alexa Contact-dependent stimulation and inhibition of dendritic cells by natural killer cells.


Journal of Clinical & Cellular Immunology

Author(s): Piccioli D, Sbrana S, Melandri E, Valiante NM

Abstract Share this page

Abstract Natural killer (NK) cells and dendritic cells (DCs) are two distinct cell types of innate immunity. It is known that the in vitro interaction of human NK cells with autologous DCs results in DC lysis. Here we show that contact-dependent interactions between activated human NK cells and immature DCs (iDCs) provides a "control switch" for the immune system. At low NK/DC ratios, this interaction dramatically amplifies DC responses, whereas at high ratios it completely turns off their responses. Specifically, culture of activated human NK cells with iDCs, at low NK/DC ratios (1:5), led to exponential increases in DC cytokine production, which were completely dependent on cell-to-cell contact. DC maturation was also driven by cognate interactions with NK cells and maturation was dependent on endogenously produced TNF-alpha in the culture. At slightly higher NK/DC ratios (5:1), inhibition of DC functions was the dominant feature due to potent killing by the autologous NK cells. Resting NK cells also stimulated autologous DC maturation in a TNF-alpha/contact-dependent manner, however, increasing the NK/DC ratio only led to an enhancement of this effect.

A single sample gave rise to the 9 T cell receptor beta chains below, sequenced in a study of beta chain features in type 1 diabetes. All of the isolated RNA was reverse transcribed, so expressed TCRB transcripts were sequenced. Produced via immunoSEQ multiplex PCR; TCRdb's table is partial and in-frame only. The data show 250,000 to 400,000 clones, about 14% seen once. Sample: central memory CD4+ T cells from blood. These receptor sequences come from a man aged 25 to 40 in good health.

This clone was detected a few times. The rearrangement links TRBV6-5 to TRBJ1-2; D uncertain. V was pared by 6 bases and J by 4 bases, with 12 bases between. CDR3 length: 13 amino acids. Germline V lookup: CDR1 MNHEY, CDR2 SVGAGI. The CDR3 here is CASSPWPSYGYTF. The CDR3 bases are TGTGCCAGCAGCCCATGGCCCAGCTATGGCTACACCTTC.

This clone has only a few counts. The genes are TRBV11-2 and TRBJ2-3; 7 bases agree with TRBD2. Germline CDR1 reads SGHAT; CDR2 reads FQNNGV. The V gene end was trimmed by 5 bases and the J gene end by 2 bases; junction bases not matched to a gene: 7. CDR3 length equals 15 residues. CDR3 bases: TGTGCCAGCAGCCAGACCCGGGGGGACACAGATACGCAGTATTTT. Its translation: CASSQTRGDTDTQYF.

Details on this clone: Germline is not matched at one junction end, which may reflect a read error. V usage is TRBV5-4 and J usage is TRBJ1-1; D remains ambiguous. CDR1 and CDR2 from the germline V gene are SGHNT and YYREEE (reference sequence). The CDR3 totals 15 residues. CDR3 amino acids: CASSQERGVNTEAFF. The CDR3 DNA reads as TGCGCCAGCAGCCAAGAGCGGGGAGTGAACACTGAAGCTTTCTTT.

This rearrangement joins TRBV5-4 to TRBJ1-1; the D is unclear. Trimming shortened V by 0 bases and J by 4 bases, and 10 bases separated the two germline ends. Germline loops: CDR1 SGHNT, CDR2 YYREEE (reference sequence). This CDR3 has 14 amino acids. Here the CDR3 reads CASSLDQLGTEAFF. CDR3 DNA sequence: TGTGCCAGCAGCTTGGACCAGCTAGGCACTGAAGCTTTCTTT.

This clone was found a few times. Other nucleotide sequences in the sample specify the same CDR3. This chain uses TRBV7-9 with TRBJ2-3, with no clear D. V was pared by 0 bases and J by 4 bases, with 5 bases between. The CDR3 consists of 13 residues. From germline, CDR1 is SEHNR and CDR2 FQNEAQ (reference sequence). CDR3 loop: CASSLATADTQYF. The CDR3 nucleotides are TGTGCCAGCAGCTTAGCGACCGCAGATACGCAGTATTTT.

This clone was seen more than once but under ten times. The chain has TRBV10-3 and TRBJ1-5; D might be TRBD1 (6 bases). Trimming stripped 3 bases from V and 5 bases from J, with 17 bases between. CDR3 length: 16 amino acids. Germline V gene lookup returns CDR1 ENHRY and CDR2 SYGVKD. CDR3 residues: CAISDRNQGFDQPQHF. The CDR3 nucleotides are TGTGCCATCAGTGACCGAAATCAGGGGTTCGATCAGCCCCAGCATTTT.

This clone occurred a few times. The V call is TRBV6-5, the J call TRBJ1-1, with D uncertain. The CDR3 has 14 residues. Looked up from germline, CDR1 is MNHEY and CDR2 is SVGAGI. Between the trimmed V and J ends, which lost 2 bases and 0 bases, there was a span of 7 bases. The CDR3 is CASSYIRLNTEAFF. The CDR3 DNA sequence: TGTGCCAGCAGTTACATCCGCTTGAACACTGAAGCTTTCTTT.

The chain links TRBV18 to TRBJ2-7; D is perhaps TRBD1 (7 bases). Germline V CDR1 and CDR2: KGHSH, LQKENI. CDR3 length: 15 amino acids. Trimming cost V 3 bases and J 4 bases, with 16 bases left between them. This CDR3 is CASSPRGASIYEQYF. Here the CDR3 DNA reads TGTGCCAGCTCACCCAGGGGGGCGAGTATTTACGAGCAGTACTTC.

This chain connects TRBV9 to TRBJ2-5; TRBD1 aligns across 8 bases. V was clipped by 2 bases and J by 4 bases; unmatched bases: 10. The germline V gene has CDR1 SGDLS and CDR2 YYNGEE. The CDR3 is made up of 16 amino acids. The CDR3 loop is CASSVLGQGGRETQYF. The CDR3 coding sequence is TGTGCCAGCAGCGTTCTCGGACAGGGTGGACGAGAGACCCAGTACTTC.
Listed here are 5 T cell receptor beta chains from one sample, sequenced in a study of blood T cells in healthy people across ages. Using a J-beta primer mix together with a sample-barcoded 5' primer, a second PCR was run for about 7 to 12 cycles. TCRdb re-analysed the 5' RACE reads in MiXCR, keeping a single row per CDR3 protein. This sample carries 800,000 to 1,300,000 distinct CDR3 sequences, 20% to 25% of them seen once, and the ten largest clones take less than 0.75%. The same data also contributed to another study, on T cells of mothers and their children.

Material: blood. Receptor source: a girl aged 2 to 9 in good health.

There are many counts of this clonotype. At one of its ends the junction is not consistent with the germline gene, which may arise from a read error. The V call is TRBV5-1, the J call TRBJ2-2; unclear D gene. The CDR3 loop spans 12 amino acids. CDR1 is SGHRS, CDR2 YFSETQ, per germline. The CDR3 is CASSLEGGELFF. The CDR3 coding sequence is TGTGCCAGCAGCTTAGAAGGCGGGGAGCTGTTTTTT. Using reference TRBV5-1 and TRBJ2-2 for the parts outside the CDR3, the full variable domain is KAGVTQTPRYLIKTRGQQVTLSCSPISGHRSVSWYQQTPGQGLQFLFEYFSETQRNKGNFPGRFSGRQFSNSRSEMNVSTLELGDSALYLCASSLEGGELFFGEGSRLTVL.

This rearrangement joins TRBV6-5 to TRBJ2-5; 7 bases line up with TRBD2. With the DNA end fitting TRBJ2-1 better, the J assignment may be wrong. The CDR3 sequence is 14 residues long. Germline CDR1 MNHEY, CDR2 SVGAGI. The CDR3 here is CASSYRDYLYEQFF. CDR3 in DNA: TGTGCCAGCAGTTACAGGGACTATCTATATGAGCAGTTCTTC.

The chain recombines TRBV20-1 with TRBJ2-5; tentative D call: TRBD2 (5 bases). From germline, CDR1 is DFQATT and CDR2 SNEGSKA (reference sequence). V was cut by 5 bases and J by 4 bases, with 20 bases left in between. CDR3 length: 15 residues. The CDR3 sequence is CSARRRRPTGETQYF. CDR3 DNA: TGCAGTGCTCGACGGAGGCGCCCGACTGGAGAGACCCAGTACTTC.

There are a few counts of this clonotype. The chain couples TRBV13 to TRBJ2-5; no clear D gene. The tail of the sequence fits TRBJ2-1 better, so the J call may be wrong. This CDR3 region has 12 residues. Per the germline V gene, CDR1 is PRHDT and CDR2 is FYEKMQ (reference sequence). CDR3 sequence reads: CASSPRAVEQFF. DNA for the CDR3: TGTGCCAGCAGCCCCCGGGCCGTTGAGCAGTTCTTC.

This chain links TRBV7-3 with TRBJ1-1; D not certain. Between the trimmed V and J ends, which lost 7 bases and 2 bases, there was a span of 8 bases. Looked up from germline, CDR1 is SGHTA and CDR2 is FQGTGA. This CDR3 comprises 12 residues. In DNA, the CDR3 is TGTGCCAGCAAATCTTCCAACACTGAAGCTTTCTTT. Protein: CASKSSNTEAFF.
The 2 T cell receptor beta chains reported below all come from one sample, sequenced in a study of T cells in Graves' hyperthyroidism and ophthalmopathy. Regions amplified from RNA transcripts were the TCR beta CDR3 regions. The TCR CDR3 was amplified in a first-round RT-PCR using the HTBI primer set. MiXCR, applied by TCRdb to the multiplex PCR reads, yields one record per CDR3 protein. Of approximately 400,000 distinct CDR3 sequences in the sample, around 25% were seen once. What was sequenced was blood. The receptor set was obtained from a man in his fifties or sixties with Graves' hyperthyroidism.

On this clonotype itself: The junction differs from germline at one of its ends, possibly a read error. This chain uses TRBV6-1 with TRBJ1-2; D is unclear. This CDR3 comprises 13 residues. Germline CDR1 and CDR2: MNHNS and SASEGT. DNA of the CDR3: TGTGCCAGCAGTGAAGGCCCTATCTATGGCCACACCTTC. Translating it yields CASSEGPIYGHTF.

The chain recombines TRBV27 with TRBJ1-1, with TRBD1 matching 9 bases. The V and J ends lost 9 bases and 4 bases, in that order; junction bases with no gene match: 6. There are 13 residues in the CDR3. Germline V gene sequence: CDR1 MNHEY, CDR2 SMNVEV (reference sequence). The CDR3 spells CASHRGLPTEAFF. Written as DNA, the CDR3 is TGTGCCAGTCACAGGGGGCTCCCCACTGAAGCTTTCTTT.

This article was published in J Exp Med and referenced in Journal of Clinical & Cellular Immunology

Relevant Expert PPTs

Relevant Speaker PPTs

Recommended Conferences

Relevant Topics

Peer Reviewed Journals
Make the best use of Scientific Research and information from our 700 + peer reviewed, Open Access Journals
International Conferences 2017-18
Meet Inspiring Speakers and Experts at our 3000+ Global Annual Meetings

Contact Us

© 2008-2017 OMICS International - Open Access Publisher. Best viewed in Mozilla Firefox | Google Chrome | Above IE 7.0 version